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Autonomous Robot Reference Design

The design combines processors and mmWave sensing for applications in industry, smart cities, and drones, offering seamless integration with open-source software for rapid development.


Autonomous robots are increasingly becoming indispensable across various sectors due to their ability to enhance efficiency, safety, precision, and cost-effectiveness. They can operate continuously without the need for breaks, significantly boosting productivity in industries such as manufacturing, logistics, and agriculture. Additionally, by taking on dangerous or repetitive tasks, autonomous robots reduce the risk of injury to human workers, making them invaluable in hazardous environments like nuclear plants or in critical operations like bomb disposal. Their capability to perform tasks with high levels of precision and consistency is particularly crucial in fields like surgery, where accuracy is paramount. Over time, the deployment of autonomous robots can lead to substantial cost savings, making them a key component in the future of automation and technological advancement.

TIDEP-01006, the reference design from Texas Instruments (TI) features autonomous robotics using Processor SDK Linux on the Sitara AM57x processor and the mmWave SDK. It showcases an embedded robotic system where mmWave radar sensing data is processed by the processor running the Robot Operating System (ROS) for system control. The design combines advanced processor SoCs and sensors with open-source software components. It supports the IWR6843 antenna-on-package mmWave sensors, offering reduced costs, simplified design, smaller sensor size, and faster time to market. This design is an excellent starting point for evaluating autonomous robotics with Sitara processing and mmWave sensing, facilitating rapid development of robotics applications using TI’s hardware and software components.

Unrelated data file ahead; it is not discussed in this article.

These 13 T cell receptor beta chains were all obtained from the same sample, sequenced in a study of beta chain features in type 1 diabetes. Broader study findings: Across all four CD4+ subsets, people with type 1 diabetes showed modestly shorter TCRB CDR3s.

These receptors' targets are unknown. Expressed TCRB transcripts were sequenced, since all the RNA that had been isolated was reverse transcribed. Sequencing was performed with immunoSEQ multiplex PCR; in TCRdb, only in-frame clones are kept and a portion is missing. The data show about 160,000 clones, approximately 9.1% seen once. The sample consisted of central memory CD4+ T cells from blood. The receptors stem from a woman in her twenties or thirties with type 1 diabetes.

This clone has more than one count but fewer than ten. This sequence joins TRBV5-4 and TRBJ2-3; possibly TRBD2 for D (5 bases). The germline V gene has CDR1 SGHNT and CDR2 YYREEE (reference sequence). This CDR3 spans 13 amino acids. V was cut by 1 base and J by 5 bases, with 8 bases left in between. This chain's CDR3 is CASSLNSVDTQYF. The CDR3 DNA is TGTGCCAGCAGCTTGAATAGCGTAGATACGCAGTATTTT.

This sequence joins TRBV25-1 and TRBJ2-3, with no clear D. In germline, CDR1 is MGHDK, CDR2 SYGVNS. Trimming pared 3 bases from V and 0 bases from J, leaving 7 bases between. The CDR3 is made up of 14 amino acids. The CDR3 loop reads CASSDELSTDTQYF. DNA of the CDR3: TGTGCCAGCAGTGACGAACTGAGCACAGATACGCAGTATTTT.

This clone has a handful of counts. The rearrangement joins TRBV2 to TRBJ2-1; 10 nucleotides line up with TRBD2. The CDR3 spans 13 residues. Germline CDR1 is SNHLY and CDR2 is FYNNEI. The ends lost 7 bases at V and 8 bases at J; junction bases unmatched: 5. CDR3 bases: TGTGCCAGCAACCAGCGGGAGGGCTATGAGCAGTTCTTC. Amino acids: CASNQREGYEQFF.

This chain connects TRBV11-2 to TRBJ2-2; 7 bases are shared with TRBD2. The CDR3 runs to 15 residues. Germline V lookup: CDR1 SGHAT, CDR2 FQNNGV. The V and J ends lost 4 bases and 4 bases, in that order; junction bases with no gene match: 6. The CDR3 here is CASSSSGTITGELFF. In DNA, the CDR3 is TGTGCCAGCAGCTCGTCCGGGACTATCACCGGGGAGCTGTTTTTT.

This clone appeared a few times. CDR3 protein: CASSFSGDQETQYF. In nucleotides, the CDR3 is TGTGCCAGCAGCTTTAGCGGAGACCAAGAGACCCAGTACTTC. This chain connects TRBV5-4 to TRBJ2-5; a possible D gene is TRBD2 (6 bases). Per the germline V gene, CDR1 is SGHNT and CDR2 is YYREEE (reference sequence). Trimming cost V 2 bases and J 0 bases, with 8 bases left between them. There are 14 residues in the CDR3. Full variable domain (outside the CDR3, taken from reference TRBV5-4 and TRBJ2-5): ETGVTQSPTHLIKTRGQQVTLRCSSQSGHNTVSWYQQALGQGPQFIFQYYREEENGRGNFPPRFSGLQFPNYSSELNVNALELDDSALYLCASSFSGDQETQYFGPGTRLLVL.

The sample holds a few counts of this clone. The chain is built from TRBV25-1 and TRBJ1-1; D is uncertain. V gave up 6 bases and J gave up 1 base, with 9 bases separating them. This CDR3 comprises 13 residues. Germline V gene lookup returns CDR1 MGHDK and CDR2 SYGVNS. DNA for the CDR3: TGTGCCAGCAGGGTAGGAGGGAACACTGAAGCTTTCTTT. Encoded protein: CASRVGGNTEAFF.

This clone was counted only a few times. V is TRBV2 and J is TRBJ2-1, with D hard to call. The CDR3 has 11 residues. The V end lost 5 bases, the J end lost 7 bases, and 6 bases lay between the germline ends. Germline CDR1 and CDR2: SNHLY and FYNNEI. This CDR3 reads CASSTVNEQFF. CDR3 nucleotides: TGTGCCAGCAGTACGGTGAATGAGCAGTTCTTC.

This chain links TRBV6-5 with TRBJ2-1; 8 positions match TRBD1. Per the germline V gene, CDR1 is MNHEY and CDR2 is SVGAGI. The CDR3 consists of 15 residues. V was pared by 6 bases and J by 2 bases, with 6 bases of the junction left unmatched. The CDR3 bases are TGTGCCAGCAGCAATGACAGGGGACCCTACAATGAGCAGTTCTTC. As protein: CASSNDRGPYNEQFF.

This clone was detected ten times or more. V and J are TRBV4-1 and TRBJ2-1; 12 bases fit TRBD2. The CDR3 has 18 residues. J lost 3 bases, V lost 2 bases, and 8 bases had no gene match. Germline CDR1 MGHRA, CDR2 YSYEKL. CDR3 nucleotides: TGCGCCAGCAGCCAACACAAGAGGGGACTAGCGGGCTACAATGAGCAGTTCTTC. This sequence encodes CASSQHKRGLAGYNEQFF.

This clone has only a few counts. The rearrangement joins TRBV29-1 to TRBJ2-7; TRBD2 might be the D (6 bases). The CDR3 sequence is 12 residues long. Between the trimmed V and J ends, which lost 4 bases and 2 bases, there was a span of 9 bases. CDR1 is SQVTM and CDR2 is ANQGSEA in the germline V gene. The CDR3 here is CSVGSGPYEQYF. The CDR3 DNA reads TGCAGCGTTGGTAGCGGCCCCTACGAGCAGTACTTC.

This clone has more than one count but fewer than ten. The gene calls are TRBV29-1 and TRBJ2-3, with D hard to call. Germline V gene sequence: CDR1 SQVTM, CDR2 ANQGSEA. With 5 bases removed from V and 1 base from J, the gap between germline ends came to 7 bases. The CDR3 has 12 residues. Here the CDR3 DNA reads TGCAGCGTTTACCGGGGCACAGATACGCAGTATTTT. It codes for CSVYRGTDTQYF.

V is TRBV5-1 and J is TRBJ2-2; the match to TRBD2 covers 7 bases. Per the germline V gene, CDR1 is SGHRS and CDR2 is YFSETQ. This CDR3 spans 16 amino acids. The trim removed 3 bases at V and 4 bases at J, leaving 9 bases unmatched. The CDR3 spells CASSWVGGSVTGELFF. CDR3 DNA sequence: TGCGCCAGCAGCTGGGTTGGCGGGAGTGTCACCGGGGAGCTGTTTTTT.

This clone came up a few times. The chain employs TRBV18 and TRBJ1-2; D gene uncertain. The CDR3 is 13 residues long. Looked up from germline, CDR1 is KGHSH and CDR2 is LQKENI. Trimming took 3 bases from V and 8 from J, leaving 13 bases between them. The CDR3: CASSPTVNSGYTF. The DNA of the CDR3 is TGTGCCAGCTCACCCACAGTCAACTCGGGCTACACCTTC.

The applications of this technology span across various fields. In the industrial sector, it is used in robotics for tasks such as object detection and localization, sorting, quality control, inspection, and packaging in industrial, logistics, delivery, service robots, and forklifts. In smart cities, it is applied for security monitoring and road inspection. For drones, the technology is utilized for obstacle avoidance, path planning, and flight control.

The features of this technology include an embedded ROS on the System on Chip (SoC), ensuring seamless integration of the mmWave sensor, including the antenna-on-package variant, with the processor. The processor controls the mobile Kobuki platform to navigate and avoid obstacles detected by mmWave sensors. There is real-time visualization of navigation on a remote Ubuntu Linux box with ROS Rviz. The technology comes with a step-by-step guide to establish a fully operational robotic system with sensory data and a mobile base. The open-source ROS implementation enables easy adjustments or enhancements to existing modules and the addition of new modules.

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TI has tested this reference design. It comes with a Bill of Material (BOM), schematics, etc. You can find additional data about the reference design on the company’s website. To read more about this reference design, click here.

Nidhi Agarwal
Nidhi Agarwal
Nidhi Agarwal is a journalist at EFY. She is an Electronics and Communication Engineer with over five years of academic experience. Her expertise lies in working with development boards and IoT cloud. She enjoys writing as it enables her to share her knowledge and insights related to electronics, with like-minded techies.


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